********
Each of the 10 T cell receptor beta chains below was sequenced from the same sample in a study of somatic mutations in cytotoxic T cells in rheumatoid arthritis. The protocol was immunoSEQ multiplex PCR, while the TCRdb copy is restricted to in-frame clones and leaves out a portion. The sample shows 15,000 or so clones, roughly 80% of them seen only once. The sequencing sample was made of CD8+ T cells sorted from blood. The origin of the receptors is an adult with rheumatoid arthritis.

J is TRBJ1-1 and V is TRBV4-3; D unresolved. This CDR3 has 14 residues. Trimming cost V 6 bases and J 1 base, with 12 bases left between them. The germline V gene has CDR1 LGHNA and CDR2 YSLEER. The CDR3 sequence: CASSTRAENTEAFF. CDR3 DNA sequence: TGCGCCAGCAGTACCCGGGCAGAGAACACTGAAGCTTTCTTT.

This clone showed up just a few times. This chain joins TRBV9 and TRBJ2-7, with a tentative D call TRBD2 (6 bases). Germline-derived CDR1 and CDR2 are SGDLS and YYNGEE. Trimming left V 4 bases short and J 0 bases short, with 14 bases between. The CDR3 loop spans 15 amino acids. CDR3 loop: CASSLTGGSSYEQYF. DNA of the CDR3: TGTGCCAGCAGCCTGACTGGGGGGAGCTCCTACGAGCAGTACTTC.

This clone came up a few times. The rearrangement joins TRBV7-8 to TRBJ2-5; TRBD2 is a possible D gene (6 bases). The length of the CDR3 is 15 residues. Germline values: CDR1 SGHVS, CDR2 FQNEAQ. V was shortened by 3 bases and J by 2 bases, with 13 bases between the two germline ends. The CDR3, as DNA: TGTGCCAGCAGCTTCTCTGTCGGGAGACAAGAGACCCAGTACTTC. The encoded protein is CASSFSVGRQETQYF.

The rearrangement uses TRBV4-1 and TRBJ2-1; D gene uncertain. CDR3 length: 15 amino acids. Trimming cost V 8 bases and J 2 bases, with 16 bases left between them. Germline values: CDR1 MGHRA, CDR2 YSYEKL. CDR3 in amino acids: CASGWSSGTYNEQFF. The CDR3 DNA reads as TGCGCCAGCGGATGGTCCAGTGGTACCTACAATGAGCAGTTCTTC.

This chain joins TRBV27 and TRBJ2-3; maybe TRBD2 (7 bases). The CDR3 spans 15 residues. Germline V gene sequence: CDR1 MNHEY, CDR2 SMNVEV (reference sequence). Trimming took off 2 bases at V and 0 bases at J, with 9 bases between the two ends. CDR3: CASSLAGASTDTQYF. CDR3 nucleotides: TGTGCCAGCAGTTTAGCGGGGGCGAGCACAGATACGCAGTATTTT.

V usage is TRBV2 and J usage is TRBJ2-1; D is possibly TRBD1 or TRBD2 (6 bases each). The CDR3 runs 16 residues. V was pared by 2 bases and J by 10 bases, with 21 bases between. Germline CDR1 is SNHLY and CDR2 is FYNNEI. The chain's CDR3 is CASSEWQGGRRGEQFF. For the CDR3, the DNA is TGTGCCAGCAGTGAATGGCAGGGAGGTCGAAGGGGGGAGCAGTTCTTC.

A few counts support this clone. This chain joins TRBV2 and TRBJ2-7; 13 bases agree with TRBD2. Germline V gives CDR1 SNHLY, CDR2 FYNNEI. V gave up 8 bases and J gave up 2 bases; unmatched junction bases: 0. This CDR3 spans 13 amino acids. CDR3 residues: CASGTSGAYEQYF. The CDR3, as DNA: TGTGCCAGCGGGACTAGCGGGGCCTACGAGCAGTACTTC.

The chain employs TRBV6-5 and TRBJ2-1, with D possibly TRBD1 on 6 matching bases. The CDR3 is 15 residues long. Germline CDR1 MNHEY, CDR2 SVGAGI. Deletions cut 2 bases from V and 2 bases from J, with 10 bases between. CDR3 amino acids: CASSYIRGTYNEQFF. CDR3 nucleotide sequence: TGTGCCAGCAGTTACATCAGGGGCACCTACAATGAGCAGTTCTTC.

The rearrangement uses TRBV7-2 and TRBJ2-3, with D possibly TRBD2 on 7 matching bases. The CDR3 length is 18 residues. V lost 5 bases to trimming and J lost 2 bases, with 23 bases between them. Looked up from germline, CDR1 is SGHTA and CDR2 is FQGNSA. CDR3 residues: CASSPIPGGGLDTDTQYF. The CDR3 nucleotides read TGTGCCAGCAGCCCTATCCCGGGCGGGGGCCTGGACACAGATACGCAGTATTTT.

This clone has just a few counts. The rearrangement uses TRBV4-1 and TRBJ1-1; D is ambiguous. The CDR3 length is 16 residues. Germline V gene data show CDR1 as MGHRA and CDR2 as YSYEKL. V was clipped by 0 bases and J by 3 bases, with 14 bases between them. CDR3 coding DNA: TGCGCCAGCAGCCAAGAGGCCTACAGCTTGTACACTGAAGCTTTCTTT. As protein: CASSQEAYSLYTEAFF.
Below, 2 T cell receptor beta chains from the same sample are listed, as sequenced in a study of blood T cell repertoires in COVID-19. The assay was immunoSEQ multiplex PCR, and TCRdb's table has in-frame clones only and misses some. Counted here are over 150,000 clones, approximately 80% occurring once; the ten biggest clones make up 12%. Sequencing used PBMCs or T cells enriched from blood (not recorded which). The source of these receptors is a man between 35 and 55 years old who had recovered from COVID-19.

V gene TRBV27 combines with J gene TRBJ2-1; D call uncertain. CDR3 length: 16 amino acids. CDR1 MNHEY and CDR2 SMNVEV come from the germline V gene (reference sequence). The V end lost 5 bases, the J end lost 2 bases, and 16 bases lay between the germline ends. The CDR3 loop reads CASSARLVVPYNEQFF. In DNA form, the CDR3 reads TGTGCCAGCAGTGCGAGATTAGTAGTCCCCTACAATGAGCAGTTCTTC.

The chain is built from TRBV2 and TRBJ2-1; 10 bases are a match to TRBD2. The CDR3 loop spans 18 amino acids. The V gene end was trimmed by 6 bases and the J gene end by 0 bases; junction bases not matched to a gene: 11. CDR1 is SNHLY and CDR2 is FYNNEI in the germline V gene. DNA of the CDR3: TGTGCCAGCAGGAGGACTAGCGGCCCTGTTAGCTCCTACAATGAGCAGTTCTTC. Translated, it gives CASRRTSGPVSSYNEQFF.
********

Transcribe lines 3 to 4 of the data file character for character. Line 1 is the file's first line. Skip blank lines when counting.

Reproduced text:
This clone showed up just a few times. This chain joins TRBV9 and TRBJ2-7, with a tentative D call TRBD2 (6 bases). Germline-derived CDR1 and CDR2 are SGDLS and YYNGEE. Trimming left V 4 bases short and J 0 bases short, with 14 bases between. The CDR3 loop spans 15 amino acids. CDR3 loop: CASSLTGGSSYEQYF. DNA of the CDR3: TGTGCCAGCAGCCTGACTGGGGGGAGCTCCTACGAGCAGTACTTC.

This clone came up a few times. The rearrangement joins TRBV7-8 to TRBJ2-5; TRBD2 is a possible D gene (6 bases). The length of the CDR3 is 15 residues. Germline values: CDR1 SGHVS, CDR2 FQNEAQ. V was shortened by 3 bases and J by 2 bases, with 13 bases between the two germline ends. The CDR3, as DNA: TGTGCCAGCAGCTTCTCTGTCGGGAGACAAGAGACCCAGTACTTC. The encoded protein is CASSFSVGRQETQYF.